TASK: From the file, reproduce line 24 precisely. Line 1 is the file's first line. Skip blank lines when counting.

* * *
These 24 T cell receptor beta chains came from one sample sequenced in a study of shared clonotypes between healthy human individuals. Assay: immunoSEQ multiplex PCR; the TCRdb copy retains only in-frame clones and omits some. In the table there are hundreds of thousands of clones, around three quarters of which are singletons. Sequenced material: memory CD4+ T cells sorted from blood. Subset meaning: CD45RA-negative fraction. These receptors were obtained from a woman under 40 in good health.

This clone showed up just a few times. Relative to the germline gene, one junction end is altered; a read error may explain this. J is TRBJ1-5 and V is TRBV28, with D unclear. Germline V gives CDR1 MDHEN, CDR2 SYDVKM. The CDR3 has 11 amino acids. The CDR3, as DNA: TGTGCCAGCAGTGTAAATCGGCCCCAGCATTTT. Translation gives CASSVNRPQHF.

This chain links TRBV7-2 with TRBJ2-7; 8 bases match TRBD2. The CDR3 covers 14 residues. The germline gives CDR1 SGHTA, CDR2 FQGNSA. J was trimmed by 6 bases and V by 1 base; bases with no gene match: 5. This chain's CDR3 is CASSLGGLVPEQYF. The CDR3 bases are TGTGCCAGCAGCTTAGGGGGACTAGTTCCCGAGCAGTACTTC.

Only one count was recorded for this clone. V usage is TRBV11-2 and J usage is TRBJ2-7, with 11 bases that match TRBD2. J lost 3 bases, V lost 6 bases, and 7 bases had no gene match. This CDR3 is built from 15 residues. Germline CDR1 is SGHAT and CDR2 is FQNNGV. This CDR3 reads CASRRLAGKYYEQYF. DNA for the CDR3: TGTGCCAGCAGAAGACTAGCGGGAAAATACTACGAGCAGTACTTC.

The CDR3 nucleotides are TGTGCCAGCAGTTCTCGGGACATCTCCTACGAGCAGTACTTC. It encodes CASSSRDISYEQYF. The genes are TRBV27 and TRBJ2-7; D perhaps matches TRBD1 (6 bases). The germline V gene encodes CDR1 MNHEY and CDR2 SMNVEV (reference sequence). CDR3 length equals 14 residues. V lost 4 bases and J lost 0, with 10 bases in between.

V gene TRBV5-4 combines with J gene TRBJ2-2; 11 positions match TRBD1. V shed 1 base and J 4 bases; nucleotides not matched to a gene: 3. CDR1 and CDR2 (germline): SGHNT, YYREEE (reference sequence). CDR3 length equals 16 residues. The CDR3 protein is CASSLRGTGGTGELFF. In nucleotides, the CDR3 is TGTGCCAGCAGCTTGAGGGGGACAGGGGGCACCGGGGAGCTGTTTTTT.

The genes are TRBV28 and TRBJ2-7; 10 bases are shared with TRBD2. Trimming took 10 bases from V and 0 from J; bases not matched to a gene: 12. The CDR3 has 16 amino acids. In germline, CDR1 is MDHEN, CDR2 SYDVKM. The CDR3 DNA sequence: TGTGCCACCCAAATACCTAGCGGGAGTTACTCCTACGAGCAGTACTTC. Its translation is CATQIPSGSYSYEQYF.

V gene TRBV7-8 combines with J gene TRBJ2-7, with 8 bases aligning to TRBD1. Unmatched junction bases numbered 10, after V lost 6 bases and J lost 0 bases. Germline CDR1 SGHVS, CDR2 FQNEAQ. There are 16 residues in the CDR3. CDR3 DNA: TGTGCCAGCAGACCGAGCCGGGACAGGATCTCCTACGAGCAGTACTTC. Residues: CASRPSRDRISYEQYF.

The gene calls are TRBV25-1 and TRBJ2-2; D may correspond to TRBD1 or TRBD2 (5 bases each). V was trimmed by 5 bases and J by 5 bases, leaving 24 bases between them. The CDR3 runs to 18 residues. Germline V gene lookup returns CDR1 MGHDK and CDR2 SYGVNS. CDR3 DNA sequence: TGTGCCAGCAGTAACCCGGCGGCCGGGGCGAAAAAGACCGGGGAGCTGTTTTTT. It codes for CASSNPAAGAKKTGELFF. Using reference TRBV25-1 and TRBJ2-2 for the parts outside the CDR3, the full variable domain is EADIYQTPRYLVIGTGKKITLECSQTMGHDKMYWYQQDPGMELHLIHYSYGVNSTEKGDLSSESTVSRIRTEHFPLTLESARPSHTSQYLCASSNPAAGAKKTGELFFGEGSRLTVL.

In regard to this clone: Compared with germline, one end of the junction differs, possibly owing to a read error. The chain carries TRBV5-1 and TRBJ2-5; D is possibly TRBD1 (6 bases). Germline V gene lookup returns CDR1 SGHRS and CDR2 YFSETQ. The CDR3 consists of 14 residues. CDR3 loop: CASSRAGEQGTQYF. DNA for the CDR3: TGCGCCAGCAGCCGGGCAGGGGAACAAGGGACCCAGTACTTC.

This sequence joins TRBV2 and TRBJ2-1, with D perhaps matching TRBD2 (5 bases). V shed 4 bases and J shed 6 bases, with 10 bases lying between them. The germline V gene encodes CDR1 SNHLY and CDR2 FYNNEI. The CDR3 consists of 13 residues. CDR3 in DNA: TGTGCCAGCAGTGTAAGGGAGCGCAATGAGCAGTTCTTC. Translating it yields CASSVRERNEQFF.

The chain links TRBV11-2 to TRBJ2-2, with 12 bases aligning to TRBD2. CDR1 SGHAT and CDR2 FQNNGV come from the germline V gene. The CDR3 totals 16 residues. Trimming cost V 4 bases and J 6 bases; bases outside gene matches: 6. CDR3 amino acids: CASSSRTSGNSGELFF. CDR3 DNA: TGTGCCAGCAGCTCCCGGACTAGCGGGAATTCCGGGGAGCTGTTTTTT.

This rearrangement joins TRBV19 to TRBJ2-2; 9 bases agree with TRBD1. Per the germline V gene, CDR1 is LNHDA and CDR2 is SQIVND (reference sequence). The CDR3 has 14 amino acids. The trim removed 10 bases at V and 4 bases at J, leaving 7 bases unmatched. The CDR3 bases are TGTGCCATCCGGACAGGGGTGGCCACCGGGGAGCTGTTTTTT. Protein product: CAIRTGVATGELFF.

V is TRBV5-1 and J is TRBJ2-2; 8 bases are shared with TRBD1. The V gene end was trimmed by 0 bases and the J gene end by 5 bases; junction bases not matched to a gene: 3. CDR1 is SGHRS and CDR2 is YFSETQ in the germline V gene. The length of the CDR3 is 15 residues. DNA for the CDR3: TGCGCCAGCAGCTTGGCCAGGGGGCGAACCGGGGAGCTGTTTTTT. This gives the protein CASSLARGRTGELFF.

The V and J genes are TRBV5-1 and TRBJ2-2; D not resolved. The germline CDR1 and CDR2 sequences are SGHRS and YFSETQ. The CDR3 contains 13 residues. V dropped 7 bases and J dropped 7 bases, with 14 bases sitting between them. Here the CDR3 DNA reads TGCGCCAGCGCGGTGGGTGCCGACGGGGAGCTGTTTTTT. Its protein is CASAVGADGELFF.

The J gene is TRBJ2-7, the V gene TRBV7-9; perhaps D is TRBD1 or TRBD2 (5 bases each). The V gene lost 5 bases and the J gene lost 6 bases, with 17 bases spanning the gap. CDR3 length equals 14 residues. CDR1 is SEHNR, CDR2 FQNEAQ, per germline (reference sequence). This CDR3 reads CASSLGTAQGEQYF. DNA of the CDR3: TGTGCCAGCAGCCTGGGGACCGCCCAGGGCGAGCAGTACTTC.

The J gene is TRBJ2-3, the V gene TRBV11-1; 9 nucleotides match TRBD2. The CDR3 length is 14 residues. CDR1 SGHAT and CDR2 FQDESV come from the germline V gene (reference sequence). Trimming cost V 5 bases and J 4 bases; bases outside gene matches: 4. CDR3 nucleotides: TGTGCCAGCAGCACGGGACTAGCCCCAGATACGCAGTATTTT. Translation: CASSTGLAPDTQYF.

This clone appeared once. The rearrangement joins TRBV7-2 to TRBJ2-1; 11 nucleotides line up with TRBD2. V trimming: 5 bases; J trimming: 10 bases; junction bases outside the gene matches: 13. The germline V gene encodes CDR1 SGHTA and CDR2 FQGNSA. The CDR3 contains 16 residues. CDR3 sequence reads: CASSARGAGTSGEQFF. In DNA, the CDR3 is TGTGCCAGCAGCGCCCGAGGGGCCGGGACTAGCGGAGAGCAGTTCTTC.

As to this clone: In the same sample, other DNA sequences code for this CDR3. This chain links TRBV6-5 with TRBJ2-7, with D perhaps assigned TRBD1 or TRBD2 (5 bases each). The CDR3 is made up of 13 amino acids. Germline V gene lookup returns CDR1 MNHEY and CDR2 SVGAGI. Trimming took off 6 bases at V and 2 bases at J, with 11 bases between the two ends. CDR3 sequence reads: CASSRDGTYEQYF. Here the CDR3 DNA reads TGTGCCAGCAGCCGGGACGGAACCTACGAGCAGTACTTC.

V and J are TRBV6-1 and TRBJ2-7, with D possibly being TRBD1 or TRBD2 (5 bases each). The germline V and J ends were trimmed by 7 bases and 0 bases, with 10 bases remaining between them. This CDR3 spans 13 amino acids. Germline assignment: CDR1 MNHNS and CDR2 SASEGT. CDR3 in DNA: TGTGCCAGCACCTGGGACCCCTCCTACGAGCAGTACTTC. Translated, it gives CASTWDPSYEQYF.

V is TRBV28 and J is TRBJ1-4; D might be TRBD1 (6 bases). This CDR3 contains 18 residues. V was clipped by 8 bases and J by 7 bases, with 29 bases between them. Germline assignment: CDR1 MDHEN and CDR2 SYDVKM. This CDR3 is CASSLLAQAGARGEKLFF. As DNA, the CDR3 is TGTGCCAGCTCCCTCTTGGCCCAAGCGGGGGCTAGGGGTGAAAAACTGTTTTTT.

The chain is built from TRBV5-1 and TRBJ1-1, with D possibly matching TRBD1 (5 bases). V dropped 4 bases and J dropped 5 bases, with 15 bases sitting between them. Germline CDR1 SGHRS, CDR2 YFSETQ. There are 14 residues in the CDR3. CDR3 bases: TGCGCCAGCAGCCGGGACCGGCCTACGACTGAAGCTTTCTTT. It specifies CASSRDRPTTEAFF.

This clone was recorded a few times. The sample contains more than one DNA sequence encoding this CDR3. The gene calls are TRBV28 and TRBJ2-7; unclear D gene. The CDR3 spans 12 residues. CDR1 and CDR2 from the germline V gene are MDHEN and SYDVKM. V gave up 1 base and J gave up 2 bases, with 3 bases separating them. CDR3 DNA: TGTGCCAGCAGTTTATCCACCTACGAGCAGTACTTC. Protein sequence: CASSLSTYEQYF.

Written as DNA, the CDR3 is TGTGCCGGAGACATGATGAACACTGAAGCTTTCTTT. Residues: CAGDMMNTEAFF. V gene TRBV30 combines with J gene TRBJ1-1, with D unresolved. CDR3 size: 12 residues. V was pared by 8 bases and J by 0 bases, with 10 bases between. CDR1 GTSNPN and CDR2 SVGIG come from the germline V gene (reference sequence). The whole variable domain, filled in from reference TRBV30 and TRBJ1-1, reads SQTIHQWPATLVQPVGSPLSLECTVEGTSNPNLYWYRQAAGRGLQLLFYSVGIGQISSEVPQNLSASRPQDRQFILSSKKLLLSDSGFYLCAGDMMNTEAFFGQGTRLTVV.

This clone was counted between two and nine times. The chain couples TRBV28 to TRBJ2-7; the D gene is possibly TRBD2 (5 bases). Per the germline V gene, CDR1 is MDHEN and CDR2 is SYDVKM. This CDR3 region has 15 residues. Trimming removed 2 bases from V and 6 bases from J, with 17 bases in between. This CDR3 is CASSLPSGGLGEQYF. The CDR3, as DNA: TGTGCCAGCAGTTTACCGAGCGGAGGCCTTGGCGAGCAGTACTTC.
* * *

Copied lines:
Written as DNA, the CDR3 is TGTGCCGGAGACATGATGAACACTGAAGCTTTCTTT. Residues: CAGDMMNTEAFF. V gene TRBV30 combines with J gene TRBJ1-1, with D unresolved. CDR3 size: 12 residues. V was pared by 8 bases and J by 0 bases, with 10 bases between. CDR1 GTSNPN and CDR2 SVGIG come from the germline V gene (reference sequence). The whole variable domain, filled in from reference TRBV30 and TRBJ1-1, reads SQTIHQWPATLVQPVGSPLSLECTVEGTSNPNLYWYRQAAGRGLQLLFYSVGIGQISSEVPQNLSASRPQDRQFILSSKKLLLSDSGFYLCAGDMMNTEAFFGQGTRLTVV.